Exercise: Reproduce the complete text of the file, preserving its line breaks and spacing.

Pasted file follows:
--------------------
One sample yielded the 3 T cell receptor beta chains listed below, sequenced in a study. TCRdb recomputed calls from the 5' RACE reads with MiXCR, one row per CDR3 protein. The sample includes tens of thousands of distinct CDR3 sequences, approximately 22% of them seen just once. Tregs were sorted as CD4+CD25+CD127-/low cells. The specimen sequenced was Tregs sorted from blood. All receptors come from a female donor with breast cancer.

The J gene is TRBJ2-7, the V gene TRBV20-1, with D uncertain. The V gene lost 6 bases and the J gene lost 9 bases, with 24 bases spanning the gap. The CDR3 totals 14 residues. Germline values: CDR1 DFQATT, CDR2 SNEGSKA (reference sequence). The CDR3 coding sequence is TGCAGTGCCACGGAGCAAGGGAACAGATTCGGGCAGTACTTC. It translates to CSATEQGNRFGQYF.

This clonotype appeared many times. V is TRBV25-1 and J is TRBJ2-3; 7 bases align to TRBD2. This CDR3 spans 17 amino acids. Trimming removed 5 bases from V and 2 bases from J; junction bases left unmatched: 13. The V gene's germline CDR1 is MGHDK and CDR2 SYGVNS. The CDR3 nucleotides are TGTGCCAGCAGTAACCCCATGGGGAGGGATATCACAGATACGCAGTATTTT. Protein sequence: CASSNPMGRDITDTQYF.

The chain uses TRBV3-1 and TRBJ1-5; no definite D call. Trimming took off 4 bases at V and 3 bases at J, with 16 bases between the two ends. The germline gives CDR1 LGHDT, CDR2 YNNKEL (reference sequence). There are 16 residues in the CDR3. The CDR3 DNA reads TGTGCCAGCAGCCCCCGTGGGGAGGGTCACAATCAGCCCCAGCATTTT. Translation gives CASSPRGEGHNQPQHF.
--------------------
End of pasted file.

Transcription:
One sample yielded the 3 T cell receptor beta chains listed below, sequenced in a study. TCRdb recomputed calls from the 5' RACE reads with MiXCR, one row per CDR3 protein. The sample includes tens of thousands of distinct CDR3 sequences, approximately 22% of them seen just once. Tregs were sorted as CD4+CD25+CD127-/low cells. The specimen sequenced was Tregs sorted from blood. All receptors come from a female donor with breast cancer.

The J gene is TRBJ2-7, the V gene TRBV20-1, with D uncertain. The V gene lost 6 bases and the J gene lost 9 bases, with 24 bases spanning the gap. The CDR3 totals 14 residues. Germline values: CDR1 DFQATT, CDR2 SNEGSKA (reference sequence). The CDR3 coding sequence is TGCAGTGCCACGGAGCAAGGGAACAGATTCGGGCAGTACTTC. It translates to CSATEQGNRFGQYF.

This clonotype appeared many times. V is TRBV25-1 and J is TRBJ2-3; 7 bases align to TRBD2. This CDR3 spans 17 amino acids. Trimming removed 5 bases from V and 2 bases from J; junction bases left unmatched: 13. The V gene's germline CDR1 is MGHDK and CDR2 SYGVNS. The CDR3 nucleotides are TGTGCCAGCAGTAACCCCATGGGGAGGGATATCACAGATACGCAGTATTTT. Protein sequence: CASSNPMGRDITDTQYF.

The chain uses TRBV3-1 and TRBJ1-5; no definite D call. Trimming took off 4 bases at V and 3 bases at J, with 16 bases between the two ends. The germline gives CDR1 LGHDT, CDR2 YNNKEL (reference sequence). There are 16 residues in the CDR3. The CDR3 DNA reads TGTGCCAGCAGCCCCCGTGGGGAGGGTCACAATCAGCCCCAGCATTTT. Translation gives CASSPRGEGHNQPQHF.